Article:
While it is true that Cliff May floor plans are all very similar to each other, there are some differences between the different tracts, years of construction, and sizes. Being able to recognize different models and knowing where each appear is a big help when viewing the different homes that are for sale. In Southern California, nearly all of the Cliff May homes prefabricated homes are L-shaped 3 or 4 bedroom models, but in other locales, there were 2 bedroom homes that were just simple boxes.
Perhaps the most striking feature of the Cliff May home floor plans is that there is a purpose and a reason for everything. Nothing is by chance. The L-shape, with the master bedroom located in the short leg, naturally creates a courtyard, the centerpiece of Cliff May home just as the atrium often forms the centerpiece of an Eichler home.
Nearly all of Southern California’s Cliff May homes were built between 1953 and 1955. While today it is commonplace, a master bedroom suite, with an attached bathroom, was a very progressive feature for the early 1950s. Even more unique was the fact that they master bathroom and secondary bathroom were not located next to each other, which is what most builders did to save money on plumbing.
Cliff May actually treated his floor plans and home designs a lot more like cars than homes. Each model year, there were improvements and adjustments made based on the feedback of the previous year. We’ve been able to obtain some original floorplan sheets from the 1955 models, so they are slightly different than the more common 1953 and 1954 models built in Southern California.
Each developer could pick which plans they wanted in their development based on lot sizes and expected demographics. Some Cliff May floor plans were very popular, appearing in almost every single tract. A good example is the model 3212. These plan appears in the Ranchos of Long Beach, Tustin, Garden Grove, and many one-off homes as well. Also, the model 4212 appears in most neighborhoods as well, a 4 bedroom variation. However, there are some rarer models too. The smaller lot sizes in Long Beach lent themselves to the model 3211, basically a 3212 but with one panel shorter than the 3212. To the best of our knowledge, the Ranchos in Long Beach is the only tract where this model appears in numbers.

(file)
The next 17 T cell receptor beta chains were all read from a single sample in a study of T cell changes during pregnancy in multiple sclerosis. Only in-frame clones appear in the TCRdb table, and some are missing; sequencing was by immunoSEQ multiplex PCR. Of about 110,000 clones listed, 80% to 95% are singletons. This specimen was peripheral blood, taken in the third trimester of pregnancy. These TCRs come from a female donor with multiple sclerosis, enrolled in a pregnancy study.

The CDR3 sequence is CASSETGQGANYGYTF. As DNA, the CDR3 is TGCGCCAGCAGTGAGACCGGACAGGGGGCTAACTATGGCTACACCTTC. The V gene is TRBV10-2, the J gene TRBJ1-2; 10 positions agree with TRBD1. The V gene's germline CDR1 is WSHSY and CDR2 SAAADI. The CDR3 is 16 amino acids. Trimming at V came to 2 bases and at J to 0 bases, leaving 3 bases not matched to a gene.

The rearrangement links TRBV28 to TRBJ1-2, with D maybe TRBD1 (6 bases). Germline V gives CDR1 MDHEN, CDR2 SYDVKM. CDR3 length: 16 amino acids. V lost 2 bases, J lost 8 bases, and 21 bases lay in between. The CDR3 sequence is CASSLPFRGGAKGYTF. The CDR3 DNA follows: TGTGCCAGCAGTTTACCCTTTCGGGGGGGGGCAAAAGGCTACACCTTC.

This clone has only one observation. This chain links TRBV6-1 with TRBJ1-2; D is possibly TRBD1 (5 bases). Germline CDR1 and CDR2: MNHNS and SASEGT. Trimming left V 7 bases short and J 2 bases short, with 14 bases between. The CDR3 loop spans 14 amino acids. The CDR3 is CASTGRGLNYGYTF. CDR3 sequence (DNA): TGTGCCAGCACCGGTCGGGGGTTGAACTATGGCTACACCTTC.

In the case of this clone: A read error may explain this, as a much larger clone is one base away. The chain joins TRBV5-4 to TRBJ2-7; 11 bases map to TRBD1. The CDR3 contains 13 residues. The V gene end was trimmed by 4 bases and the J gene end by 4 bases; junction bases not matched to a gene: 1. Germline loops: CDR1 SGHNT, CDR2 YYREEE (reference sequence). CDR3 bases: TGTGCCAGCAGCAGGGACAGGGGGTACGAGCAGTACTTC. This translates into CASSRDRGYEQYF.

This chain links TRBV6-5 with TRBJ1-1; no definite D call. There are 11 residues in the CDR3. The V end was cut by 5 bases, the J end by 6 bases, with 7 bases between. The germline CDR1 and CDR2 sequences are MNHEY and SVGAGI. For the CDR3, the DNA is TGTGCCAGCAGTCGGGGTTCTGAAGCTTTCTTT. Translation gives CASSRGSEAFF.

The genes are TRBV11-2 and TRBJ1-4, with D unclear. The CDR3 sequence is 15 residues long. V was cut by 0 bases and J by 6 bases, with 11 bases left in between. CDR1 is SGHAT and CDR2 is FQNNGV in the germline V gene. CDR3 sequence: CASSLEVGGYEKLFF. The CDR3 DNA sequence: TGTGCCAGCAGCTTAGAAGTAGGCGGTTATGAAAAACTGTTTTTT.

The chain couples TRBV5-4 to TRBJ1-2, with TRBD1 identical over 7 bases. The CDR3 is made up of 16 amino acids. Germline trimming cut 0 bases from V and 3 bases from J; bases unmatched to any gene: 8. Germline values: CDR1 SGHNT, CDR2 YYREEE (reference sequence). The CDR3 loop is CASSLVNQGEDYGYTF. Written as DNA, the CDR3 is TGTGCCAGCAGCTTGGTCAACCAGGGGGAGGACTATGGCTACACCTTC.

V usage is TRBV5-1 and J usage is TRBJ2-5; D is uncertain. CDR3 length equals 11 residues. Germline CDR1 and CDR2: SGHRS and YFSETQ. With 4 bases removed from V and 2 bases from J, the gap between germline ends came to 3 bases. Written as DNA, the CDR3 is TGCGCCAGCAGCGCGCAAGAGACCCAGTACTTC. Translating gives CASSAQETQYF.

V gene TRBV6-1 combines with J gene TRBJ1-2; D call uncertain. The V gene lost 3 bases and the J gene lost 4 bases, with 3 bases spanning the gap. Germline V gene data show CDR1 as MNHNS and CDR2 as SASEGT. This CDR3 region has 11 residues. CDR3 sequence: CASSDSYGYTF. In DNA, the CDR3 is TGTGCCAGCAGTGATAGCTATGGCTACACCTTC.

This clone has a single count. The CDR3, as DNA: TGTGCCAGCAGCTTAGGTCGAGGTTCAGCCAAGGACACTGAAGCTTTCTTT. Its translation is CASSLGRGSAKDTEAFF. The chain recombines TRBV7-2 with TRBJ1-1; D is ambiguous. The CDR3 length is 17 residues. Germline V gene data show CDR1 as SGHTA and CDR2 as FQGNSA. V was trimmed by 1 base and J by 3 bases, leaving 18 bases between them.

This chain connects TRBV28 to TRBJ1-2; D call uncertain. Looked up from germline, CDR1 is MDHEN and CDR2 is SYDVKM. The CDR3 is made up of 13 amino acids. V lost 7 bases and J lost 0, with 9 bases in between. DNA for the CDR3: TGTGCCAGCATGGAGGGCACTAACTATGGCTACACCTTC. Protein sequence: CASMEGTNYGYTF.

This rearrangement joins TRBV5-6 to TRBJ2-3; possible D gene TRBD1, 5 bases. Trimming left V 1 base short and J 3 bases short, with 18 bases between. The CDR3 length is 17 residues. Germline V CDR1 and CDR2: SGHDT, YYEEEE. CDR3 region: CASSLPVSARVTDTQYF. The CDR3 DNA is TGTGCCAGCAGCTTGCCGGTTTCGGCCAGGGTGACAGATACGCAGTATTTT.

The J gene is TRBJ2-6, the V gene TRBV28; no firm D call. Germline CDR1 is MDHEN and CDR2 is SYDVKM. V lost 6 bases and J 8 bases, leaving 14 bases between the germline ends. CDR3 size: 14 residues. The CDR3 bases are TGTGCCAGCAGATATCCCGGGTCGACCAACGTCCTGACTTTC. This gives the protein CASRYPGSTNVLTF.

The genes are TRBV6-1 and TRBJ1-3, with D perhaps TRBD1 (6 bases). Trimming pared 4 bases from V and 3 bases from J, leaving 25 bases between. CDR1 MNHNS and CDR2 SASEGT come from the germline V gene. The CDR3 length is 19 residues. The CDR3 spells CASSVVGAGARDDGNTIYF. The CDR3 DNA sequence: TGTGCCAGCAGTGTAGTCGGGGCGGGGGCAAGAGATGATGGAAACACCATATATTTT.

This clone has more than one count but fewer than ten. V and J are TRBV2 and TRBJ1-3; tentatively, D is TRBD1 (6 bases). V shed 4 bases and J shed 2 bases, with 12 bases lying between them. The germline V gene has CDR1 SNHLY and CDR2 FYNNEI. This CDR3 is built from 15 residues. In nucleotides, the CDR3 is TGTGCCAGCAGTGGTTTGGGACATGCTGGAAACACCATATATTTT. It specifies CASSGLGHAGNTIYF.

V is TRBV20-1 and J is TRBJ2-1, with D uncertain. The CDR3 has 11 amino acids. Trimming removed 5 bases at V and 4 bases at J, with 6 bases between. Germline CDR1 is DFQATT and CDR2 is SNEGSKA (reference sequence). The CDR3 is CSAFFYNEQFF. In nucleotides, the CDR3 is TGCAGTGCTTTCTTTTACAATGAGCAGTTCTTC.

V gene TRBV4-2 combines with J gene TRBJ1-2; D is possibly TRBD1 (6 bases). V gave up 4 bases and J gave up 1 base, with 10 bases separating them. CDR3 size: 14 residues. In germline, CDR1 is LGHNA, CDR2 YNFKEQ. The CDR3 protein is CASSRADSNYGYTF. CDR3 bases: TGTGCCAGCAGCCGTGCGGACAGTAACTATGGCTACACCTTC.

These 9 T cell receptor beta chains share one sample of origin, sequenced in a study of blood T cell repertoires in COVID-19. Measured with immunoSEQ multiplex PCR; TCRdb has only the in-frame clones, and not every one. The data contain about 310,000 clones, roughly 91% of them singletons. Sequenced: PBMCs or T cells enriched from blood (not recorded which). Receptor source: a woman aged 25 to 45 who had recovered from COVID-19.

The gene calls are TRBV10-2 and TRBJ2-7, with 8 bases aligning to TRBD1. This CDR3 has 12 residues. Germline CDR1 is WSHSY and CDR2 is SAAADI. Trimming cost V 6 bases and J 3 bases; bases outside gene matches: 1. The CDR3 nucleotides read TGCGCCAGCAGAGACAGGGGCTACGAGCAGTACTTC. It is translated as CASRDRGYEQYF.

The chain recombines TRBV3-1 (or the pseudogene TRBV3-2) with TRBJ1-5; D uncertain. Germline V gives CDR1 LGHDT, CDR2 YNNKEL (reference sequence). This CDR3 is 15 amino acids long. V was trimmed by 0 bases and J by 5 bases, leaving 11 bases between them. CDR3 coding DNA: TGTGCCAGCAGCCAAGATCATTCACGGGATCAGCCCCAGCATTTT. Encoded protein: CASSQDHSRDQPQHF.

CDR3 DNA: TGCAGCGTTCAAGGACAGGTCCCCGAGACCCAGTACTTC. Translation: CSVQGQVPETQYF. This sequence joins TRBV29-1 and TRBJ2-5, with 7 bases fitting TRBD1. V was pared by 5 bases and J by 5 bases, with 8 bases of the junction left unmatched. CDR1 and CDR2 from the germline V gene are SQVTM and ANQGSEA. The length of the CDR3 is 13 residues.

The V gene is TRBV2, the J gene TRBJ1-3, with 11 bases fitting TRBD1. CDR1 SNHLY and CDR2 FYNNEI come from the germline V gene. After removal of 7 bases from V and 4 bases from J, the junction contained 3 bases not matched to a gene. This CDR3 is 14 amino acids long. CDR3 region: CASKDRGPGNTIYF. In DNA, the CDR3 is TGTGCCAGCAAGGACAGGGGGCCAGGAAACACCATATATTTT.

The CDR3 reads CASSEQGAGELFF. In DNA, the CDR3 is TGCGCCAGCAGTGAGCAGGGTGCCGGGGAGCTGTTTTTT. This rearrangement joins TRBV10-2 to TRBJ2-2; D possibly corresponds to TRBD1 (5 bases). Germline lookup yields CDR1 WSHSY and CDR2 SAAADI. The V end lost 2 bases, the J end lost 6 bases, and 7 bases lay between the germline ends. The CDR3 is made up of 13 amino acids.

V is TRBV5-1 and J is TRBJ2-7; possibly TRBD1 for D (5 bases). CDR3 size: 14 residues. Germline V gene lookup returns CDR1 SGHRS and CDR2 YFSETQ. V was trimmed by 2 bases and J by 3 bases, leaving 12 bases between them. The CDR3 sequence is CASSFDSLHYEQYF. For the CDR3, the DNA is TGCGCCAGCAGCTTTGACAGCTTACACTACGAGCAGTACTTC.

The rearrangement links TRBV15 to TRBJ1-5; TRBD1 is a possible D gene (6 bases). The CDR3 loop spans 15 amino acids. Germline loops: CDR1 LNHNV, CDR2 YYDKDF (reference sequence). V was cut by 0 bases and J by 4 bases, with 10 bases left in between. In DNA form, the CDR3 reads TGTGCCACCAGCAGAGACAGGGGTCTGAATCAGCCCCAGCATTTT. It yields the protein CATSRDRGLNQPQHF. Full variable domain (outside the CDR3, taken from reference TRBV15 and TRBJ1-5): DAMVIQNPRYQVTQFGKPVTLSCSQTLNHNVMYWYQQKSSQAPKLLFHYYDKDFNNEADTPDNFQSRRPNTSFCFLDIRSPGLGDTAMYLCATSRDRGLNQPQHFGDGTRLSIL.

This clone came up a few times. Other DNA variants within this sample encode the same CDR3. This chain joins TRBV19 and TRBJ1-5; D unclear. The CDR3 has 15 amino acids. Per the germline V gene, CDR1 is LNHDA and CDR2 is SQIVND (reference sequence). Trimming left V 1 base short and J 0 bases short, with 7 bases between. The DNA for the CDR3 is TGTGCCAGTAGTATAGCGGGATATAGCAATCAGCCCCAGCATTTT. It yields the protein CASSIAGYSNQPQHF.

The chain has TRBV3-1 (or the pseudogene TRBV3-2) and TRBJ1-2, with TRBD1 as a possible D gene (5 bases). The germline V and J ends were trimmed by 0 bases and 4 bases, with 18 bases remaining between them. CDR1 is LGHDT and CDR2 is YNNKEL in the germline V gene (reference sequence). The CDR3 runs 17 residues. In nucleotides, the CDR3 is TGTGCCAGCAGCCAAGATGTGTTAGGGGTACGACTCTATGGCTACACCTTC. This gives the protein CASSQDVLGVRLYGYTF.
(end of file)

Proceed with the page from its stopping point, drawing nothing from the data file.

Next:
Even rarer is the model 3215. This plan is located within the Tustin community, but not seen elsewhere. It deviates the most with an extra large kitchen spanning the width of the house and a living room considerably larger, often flanked by a long wall of windows. Most fascinating, though, is the indoor-outdoor planter which starts inside and continues outside forming an arc.
Because of the unique post and beam structure of Cliff May homes, the walls themselves are not load-bearing. This means that window and door locations could be modified. So while the floor plans could be similar, by changing the orientation of the house, the windows, and the location of the front door — the very same walls could have have completely different feel. In a lot of ways, this is part of the “magic” of the Cliff May designs. Also, there were some unique details adopted by different developers. In the Ranchos in Long Beach, this expressed in a “Lanai” model whereby one of the garage stalls is left as covered open space bordering the courtyard.